Disk Management Windows Compatibility

Recover Removed Files from Windows NTFS Drive using Live Ubuntu DVD

If you’ve mistakenly deleted some files from your Windows NTFS drive and would like to get them back, then this article is for you.  In this article, I am going to show you how to recover removed files from your Windows NTFS drive using Ubuntu Live DVD. So, let’s get started.

Removing Files from Windows NTFS Drive:

I have some files in my NTFS formatted 32 GB USB thumb drive.

Now, I am going to remove all the JPG image files from this USB thumb drive. Let’s assume I removed them by mistake.

Oh no! My important files are gone.

If you remove some important files by mistake and would like to get them back, then I advise you to eject the drive as soon as possible. If you’re not able to eject the drive (if it’s an internal hard drive), then at least do not modify the contents of the drive (i.e add, remove, copy, cut files/directories from the drive). Doing so would reduce the chance of recovering these removed files.


Creating a Live Ubuntu Bootable USB:

Now, read the article Rufus Bootable USB to Install Ubuntu 18.04 LTS to create a new Live Ubuntu Bootable USB thumb drive and boot from it.  Once you boot from the USB thumb drive, Ubuntu should start in Live mode. Now, open the Terminal app.

Finding the NTFS Drive to Recover:

You can find the drive name with the following command:

$ sudo lsblk

As you can see, the 32 GB NTFS thumb drive is sdb1.

Now, unmount the NTFS drive with the following command:

$ sudo umount /dev/sdb1

Now, install ntfs-3g with the following command:

$ sudo apt install ntfs-3g

Now, press Y and then press <Enter> to confirm the installation.

ntfs-3g should be installed.

Now, check whether ntfsundelete command is available as follows:

$ whereis ntfsundelete

ntfsundelete is available in the path /sbin/ntfsundelete.

Finding Removed Files:

You can scan for removed files in the drive from where you’ve removed it as follows:

$ sudo ntfsundelete /dev/sdb1 --scan

As you can see, all the removed files are listed in a tabular format. You can find the Inode number of the removed files, how much of each file is recoverable (%age), the last modified date and time of the file, the size of the file (in bytes) and the name of the file.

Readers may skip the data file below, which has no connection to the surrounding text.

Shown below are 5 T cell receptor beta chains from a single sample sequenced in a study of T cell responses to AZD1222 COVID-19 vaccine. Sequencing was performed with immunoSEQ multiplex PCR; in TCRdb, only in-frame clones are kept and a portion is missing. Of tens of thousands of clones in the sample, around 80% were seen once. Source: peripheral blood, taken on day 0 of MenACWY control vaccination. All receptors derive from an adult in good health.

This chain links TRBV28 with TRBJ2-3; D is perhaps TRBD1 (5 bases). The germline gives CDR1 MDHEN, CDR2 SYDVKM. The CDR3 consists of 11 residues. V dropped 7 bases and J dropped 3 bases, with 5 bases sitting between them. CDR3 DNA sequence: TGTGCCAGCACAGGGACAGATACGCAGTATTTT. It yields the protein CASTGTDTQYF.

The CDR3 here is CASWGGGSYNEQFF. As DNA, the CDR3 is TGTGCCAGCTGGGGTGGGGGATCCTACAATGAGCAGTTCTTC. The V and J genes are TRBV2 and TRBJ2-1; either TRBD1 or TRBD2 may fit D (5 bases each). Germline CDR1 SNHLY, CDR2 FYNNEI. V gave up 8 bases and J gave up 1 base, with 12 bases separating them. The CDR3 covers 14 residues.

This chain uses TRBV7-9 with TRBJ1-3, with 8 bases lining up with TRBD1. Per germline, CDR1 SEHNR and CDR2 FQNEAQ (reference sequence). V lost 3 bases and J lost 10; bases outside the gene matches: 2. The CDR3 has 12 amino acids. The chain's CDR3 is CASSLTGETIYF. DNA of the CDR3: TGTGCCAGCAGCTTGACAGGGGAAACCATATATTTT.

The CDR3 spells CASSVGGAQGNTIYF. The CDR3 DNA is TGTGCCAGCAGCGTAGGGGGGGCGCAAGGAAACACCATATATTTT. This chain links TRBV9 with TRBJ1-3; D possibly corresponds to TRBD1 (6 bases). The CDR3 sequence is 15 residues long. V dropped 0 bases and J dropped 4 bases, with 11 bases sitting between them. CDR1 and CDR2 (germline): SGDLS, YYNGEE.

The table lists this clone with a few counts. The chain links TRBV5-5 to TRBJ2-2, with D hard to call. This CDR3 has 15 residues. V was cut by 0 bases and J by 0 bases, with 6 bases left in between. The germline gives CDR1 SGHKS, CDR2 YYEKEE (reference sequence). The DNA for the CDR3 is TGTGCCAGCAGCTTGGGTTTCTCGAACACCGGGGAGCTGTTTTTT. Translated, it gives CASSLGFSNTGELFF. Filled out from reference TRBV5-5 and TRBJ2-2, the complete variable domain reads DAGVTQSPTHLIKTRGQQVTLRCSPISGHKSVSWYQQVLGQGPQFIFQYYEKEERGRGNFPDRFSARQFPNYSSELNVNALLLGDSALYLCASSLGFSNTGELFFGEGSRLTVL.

In the end of the output, ntfsundelete will show you how many files can be recovered. In my case, I can recover 9 files.

You can also specify the scan criteria of the removed files.

If you already know the file size of the file(s) that you’re trying to recover, then you can specify a range of file size as follows:

$ sudo ntfsundelete /dev/sdb1 --size 700k-1M

NOTE: k = kilobyte, M/m = megabyte, g = gigabyte, t = terabyte

As you can see, the removed files in the file size range 700 KB to 1 MB is listed.

You can also tell ntfsundelete to list the files that were last modified since the last 60 months as follows:

$ sudo ntfsundelete /dev/sdb1 --time 60m

NOTE: d = days, w = weeks, m = months and y = years

If you know part of the filename or extension of the removed files, then you can find the removed files as follows:

$ sudo ntfsundelete /dev/sdb1 --match '*.jpg'

You can also search for files that has a certain percentage of content (let’s say 90%) you can recover as follows:

$ sudo ntfsundelete /dev/sdb1 --percent 90

Recovering Removed Files:

Let’s say, you want to recover the file with the Inode number 39.

To do that, you can run the following command:

$ sudo ntfsundelete /dev/sdb1 --undelete --inodes 39

The file should be recovered and saved in the current working directory.

As you can see, the image file is saved in the current working directory.

$ ls -lh

You can also specify a range of Inodes of the files to recover as follows:

$ sudo ntfsundelete /dev/sdb1 --undelete --inodes 39-42

You can also mix specific Inode number, and ranges of Inodes as follows:

$ sudo ntfsundelete /dev/sdb1 --undelete --inodes 39,40-42,55,59-62

By default, ntfsundelete rounds the file size to nearest multiples of 512 bytes (block size). So, the file size of the recovered file will be a little bit larger.

To avoid that, you can use the –truncate option as follows:

$ sudo ntfsundelete /dev/sdb1 --undelete --truncate --inodes 39

You can also specify an output file name as follows:

$ sudo ntfsundelete /dev/sdb1 --undelete --truncate --inodes 39 --output test.jpg

As you can see, the recovered image file is saved as test.jpg.

You can also specify a filename pattern to recover all the files that match the pattern altogether as follows:

$ sudo ntfsundelete /dev/sdb1 --undelete --truncate --match '*.jpg'

You can also save the recovered file in a specify directory.

First, create a new directory recovery/ as follows:

Now, recover the files and save them in the recovery/ directory as follows:

$ sudo ntfsundelete /dev/sdb1 --undelete --truncate --match '*.jpg'

The files will be recovered.

Now, add read and write permissions to the recovered files as follows:

$ sudo chmod -Rfv a+rw recovery/

Now, you can copy these files to a safe place.

I copied the recovered files to my 32 GB USB thumb drive.

So, that’s how you recover removed files from Windows NTFS drives using Live Ubuntu DVD. Thanks for reading this article.

About the author

Shahriar Shovon

Shahriar Shovon

Freelancer & Linux System Administrator. Also loves Web API development with Node.js and JavaScript. I was born in Bangladesh. I am currently studying Electronics and Communication Engineering at Khulna University of Engineering & Technology (KUET), one of the demanding public engineering universities of Bangladesh.